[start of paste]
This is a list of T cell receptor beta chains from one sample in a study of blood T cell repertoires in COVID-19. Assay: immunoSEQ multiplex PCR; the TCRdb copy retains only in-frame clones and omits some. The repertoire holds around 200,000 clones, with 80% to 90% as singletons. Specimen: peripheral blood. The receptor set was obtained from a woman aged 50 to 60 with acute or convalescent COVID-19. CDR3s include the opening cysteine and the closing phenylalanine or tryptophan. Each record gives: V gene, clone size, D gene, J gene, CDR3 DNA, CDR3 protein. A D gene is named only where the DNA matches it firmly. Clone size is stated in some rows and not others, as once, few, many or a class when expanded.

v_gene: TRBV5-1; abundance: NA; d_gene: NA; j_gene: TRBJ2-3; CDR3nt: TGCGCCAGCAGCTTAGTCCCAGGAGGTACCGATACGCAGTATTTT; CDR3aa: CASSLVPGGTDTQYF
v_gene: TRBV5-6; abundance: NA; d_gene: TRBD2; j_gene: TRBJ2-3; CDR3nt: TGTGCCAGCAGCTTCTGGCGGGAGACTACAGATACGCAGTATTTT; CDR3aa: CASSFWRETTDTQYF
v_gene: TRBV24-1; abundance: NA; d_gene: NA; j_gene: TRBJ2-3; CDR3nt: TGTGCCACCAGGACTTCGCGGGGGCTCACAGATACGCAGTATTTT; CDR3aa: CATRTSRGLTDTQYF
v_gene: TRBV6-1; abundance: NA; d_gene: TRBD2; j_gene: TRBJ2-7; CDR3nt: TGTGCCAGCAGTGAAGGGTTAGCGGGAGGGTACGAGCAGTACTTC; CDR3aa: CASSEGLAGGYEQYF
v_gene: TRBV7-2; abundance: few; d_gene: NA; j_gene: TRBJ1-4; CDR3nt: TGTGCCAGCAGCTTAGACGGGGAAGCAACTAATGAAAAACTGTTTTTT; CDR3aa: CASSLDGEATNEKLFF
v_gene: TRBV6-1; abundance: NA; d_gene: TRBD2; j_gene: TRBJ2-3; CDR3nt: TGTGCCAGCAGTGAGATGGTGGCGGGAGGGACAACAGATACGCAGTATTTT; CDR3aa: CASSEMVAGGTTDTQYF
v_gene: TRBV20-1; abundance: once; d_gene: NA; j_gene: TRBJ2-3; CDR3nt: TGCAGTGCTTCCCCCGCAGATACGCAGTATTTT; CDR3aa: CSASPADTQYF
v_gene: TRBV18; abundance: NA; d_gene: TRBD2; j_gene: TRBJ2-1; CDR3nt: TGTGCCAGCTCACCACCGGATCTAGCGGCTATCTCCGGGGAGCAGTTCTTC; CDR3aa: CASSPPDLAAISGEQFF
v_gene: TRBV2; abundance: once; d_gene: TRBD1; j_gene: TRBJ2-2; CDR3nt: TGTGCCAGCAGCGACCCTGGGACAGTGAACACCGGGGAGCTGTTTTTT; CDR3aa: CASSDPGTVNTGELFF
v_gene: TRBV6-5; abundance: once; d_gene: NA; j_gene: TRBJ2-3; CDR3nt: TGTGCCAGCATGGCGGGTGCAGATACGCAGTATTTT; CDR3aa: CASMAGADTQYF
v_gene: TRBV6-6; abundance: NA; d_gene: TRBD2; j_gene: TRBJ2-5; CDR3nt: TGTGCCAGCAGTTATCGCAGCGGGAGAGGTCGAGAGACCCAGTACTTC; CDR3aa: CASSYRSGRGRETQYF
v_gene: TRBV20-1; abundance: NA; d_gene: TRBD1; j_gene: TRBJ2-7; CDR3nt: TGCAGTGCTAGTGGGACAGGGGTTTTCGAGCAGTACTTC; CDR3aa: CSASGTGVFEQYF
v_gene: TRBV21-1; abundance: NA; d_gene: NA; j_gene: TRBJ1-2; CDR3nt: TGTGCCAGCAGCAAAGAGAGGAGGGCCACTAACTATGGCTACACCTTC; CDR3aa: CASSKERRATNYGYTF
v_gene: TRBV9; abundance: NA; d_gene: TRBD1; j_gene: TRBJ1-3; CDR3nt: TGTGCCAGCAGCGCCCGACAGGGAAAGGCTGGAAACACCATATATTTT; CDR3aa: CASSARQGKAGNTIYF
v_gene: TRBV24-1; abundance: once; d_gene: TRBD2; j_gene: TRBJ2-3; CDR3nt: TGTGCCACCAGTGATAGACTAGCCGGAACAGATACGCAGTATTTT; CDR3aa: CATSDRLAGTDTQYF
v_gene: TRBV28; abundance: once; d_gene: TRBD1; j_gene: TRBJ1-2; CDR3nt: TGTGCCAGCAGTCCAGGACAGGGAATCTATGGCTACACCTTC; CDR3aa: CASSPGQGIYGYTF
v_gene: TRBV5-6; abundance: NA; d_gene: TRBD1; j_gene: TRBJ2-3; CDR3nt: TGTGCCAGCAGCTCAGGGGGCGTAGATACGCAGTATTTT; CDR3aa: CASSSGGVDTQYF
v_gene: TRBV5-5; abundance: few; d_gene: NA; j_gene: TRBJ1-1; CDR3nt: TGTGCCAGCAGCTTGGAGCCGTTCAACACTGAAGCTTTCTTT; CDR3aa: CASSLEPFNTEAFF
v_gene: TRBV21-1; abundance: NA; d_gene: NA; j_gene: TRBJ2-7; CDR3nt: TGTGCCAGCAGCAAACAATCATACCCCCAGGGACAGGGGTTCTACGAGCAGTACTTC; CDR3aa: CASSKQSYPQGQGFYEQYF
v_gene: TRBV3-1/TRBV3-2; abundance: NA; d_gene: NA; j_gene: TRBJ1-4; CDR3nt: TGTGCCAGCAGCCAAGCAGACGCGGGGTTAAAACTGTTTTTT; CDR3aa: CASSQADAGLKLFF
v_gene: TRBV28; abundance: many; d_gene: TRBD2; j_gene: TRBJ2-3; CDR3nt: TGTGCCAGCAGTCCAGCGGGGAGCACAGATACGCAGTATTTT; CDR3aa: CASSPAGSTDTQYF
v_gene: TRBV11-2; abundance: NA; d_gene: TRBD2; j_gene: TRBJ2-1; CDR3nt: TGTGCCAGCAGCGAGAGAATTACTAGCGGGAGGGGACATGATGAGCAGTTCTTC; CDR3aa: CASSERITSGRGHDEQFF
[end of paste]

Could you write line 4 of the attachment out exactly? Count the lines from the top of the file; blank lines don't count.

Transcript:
v_gene: TRBV24-1; abundance: NA; d_gene: NA; j_gene: TRBJ2-3; CDR3nt: TGTGCCACCAGGACTTCGCGGGGGCTCACAGATACGCAGTATTTT; CDR3aa: CATRTSRGLTDTQYF